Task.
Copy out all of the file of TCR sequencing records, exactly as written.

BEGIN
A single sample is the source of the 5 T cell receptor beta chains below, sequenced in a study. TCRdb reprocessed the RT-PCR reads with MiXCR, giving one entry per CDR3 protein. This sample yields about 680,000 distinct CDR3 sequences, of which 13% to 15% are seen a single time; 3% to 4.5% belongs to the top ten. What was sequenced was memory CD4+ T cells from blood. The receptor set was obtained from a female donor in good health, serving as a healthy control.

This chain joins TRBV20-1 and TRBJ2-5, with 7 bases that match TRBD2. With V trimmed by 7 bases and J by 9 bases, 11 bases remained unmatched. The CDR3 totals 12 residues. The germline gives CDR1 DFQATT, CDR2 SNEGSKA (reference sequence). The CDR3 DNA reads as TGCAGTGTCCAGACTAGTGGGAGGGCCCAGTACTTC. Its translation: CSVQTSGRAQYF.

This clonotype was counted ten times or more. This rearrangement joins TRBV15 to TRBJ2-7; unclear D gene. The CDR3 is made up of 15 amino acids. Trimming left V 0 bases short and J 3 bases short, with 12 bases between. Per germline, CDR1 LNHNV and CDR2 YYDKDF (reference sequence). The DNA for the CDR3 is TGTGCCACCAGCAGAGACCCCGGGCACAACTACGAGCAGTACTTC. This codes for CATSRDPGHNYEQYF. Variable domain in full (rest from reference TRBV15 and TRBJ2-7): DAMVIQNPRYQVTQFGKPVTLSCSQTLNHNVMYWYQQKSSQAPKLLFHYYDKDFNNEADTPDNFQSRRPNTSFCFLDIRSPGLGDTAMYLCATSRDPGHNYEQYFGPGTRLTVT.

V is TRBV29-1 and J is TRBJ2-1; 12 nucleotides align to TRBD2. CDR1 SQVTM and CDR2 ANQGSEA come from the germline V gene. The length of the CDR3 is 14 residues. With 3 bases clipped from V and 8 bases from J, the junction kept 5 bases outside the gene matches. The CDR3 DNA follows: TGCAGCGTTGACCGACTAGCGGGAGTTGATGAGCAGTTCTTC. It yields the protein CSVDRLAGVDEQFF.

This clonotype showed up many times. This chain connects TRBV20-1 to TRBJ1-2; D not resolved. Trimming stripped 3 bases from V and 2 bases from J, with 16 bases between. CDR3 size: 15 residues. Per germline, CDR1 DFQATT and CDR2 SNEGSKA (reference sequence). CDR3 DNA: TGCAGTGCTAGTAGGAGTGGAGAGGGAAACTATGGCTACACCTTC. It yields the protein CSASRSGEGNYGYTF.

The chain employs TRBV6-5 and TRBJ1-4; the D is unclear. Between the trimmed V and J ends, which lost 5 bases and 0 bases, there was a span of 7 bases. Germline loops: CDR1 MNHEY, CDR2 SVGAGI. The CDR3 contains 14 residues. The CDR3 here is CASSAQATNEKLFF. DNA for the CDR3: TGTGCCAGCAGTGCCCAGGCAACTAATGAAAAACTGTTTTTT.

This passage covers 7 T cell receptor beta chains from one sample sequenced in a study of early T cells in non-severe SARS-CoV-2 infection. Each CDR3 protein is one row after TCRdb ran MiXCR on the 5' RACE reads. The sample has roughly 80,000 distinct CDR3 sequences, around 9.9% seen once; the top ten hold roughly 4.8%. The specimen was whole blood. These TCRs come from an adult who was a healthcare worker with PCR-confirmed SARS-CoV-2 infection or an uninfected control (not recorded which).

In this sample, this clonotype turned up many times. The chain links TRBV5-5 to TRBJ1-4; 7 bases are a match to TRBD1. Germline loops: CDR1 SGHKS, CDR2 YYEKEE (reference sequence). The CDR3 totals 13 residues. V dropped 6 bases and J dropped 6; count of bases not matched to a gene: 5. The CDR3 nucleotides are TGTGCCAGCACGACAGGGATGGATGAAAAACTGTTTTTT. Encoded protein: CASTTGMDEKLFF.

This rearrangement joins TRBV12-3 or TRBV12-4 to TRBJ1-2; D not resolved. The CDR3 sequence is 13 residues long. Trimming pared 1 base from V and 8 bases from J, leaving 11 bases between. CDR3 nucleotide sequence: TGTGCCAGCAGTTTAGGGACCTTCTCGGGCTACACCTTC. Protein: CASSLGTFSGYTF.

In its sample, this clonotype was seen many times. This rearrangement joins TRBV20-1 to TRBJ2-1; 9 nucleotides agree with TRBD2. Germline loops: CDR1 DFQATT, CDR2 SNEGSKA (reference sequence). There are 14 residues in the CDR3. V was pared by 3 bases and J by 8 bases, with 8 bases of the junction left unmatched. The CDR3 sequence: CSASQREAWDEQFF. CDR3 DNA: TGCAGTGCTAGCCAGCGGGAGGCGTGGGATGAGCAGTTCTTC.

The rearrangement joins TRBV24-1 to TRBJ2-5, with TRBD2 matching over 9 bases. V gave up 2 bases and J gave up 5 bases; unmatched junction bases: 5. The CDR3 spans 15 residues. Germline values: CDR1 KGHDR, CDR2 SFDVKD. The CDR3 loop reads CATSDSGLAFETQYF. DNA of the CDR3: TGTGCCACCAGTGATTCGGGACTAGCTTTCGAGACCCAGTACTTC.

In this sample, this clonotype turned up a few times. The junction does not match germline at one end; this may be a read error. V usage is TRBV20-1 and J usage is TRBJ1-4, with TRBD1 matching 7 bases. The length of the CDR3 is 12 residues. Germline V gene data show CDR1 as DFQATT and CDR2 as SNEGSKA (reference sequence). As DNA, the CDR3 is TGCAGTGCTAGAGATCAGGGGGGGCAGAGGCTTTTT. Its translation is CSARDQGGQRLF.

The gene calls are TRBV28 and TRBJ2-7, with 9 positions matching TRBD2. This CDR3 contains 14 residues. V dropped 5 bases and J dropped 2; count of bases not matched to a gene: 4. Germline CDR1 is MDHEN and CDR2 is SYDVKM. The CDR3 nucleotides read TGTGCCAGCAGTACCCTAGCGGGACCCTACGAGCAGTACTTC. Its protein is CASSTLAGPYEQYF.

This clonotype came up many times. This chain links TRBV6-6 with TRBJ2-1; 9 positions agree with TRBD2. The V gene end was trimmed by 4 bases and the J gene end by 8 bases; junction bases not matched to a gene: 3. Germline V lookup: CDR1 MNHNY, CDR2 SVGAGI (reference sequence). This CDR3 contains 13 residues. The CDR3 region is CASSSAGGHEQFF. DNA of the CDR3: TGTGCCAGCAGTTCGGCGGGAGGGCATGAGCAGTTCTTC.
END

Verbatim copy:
A single sample is the source of the 5 T cell receptor beta chains below, sequenced in a study. TCRdb reprocessed the RT-PCR reads with MiXCR, giving one entry per CDR3 protein. This sample yields about 680,000 distinct CDR3 sequences, of which 13% to 15% are seen a single time; 3% to 4.5% belongs to the top ten. What was sequenced was memory CD4+ T cells from blood. The receptor set was obtained from a female donor in good health, serving as a healthy control.

This chain joins TRBV20-1 and TRBJ2-5, with 7 bases that match TRBD2. With V trimmed by 7 bases and J by 9 bases, 11 bases remained unmatched. The CDR3 totals 12 residues. The germline gives CDR1 DFQATT, CDR2 SNEGSKA (reference sequence). The CDR3 DNA reads as TGCAGTGTCCAGACTAGTGGGAGGGCCCAGTACTTC. Its translation: CSVQTSGRAQYF.

This clonotype was counted ten times or more. This rearrangement joins TRBV15 to TRBJ2-7; unclear D gene. The CDR3 is made up of 15 amino acids. Trimming left V 0 bases short and J 3 bases short, with 12 bases between. Per germline, CDR1 LNHNV and CDR2 YYDKDF (reference sequence). The DNA for the CDR3 is TGTGCCACCAGCAGAGACCCCGGGCACAACTACGAGCAGTACTTC. This codes for CATSRDPGHNYEQYF. Variable domain in full (rest from reference TRBV15 and TRBJ2-7): DAMVIQNPRYQVTQFGKPVTLSCSQTLNHNVMYWYQQKSSQAPKLLFHYYDKDFNNEADTPDNFQSRRPNTSFCFLDIRSPGLGDTAMYLCATSRDPGHNYEQYFGPGTRLTVT.

V is TRBV29-1 and J is TRBJ2-1; 12 nucleotides align to TRBD2. CDR1 SQVTM and CDR2 ANQGSEA come from the germline V gene. The length of the CDR3 is 14 residues. With 3 bases clipped from V and 8 bases from J, the junction kept 5 bases outside the gene matches. The CDR3 DNA follows: TGCAGCGTTGACCGACTAGCGGGAGTTGATGAGCAGTTCTTC. It yields the protein CSVDRLAGVDEQFF.

This clonotype showed up many times. This chain connects TRBV20-1 to TRBJ1-2; D not resolved. Trimming stripped 3 bases from V and 2 bases from J, with 16 bases between. CDR3 size: 15 residues. Per germline, CDR1 DFQATT and CDR2 SNEGSKA (reference sequence). CDR3 DNA: TGCAGTGCTAGTAGGAGTGGAGAGGGAAACTATGGCTACACCTTC. It yields the protein CSASRSGEGNYGYTF.

The chain employs TRBV6-5 and TRBJ1-4; the D is unclear. Between the trimmed V and J ends, which lost 5 bases and 0 bases, there was a span of 7 bases. Germline loops: CDR1 MNHEY, CDR2 SVGAGI. The CDR3 contains 14 residues. The CDR3 here is CASSAQATNEKLFF. DNA for the CDR3: TGTGCCAGCAGTGCCCAGGCAACTAATGAAAAACTGTTTTTT.

This passage covers 7 T cell receptor beta chains from one sample sequenced in a study of early T cells in non-severe SARS-CoV-2 infection. Each CDR3 protein is one row after TCRdb ran MiXCR on the 5' RACE reads. The sample has roughly 80,000 distinct CDR3 sequences, around 9.9% seen once; the top ten hold roughly 4.8%. The specimen was whole blood. These TCRs come from an adult who was a healthcare worker with PCR-confirmed SARS-CoV-2 infection or an uninfected control (not recorded which).

In this sample, this clonotype turned up many times. The chain links TRBV5-5 to TRBJ1-4; 7 bases are a match to TRBD1. Germline loops: CDR1 SGHKS, CDR2 YYEKEE (reference sequence). The CDR3 totals 13 residues. V dropped 6 bases and J dropped 6; count of bases not matched to a gene: 5. The CDR3 nucleotides are TGTGCCAGCACGACAGGGATGGATGAAAAACTGTTTTTT. Encoded protein: CASTTGMDEKLFF.

This rearrangement joins TRBV12-3 or TRBV12-4 to TRBJ1-2; D not resolved. The CDR3 sequence is 13 residues long. Trimming pared 1 base from V and 8 bases from J, leaving 11 bases between. CDR3 nucleotide sequence: TGTGCCAGCAGTTTAGGGACCTTCTCGGGCTACACCTTC. Protein: CASSLGTFSGYTF.

In its sample, this clonotype was seen many times. This rearrangement joins TRBV20-1 to TRBJ2-1; 9 nucleotides agree with TRBD2. Germline loops: CDR1 DFQATT, CDR2 SNEGSKA (reference sequence). There are 14 residues in the CDR3. V was pared by 3 bases and J by 8 bases, with 8 bases of the junction left unmatched. The CDR3 sequence: CSASQREAWDEQFF. CDR3 DNA: TGCAGTGCTAGCCAGCGGGAGGCGTGGGATGAGCAGTTCTTC.

The rearrangement joins TRBV24-1 to TRBJ2-5, with TRBD2 matching over 9 bases. V gave up 2 bases and J gave up 5 bases; unmatched junction bases: 5. The CDR3 spans 15 residues. Germline values: CDR1 KGHDR, CDR2 SFDVKD. The CDR3 loop reads CATSDSGLAFETQYF. DNA of the CDR3: TGTGCCACCAGTGATTCGGGACTAGCTTTCGAGACCCAGTACTTC.

In this sample, this clonotype turned up a few times. The junction does not match germline at one end; this may be a read error. V usage is TRBV20-1 and J usage is TRBJ1-4, with TRBD1 matching 7 bases. The length of the CDR3 is 12 residues. Germline V gene data show CDR1 as DFQATT and CDR2 as SNEGSKA (reference sequence). As DNA, the CDR3 is TGCAGTGCTAGAGATCAGGGGGGGCAGAGGCTTTTT. Its translation is CSARDQGGQRLF.

The gene calls are TRBV28 and TRBJ2-7, with 9 positions matching TRBD2. This CDR3 contains 14 residues. V dropped 5 bases and J dropped 2; count of bases not matched to a gene: 4. Germline CDR1 is MDHEN and CDR2 is SYDVKM. The CDR3 nucleotides read TGTGCCAGCAGTACCCTAGCGGGACCCTACGAGCAGTACTTC. Its protein is CASSTLAGPYEQYF.

This clonotype came up many times. This chain links TRBV6-6 with TRBJ2-1; 9 positions agree with TRBD2. The V gene end was trimmed by 4 bases and the J gene end by 8 bases; junction bases not matched to a gene: 3. Germline V lookup: CDR1 MNHNY, CDR2 SVGAGI (reference sequence). This CDR3 contains 13 residues. The CDR3 region is CASSSAGGHEQFF. DNA of the CDR3: TGTGCCAGCAGTTCGGCGGGAGGGCATGAGCAGTTCTTC.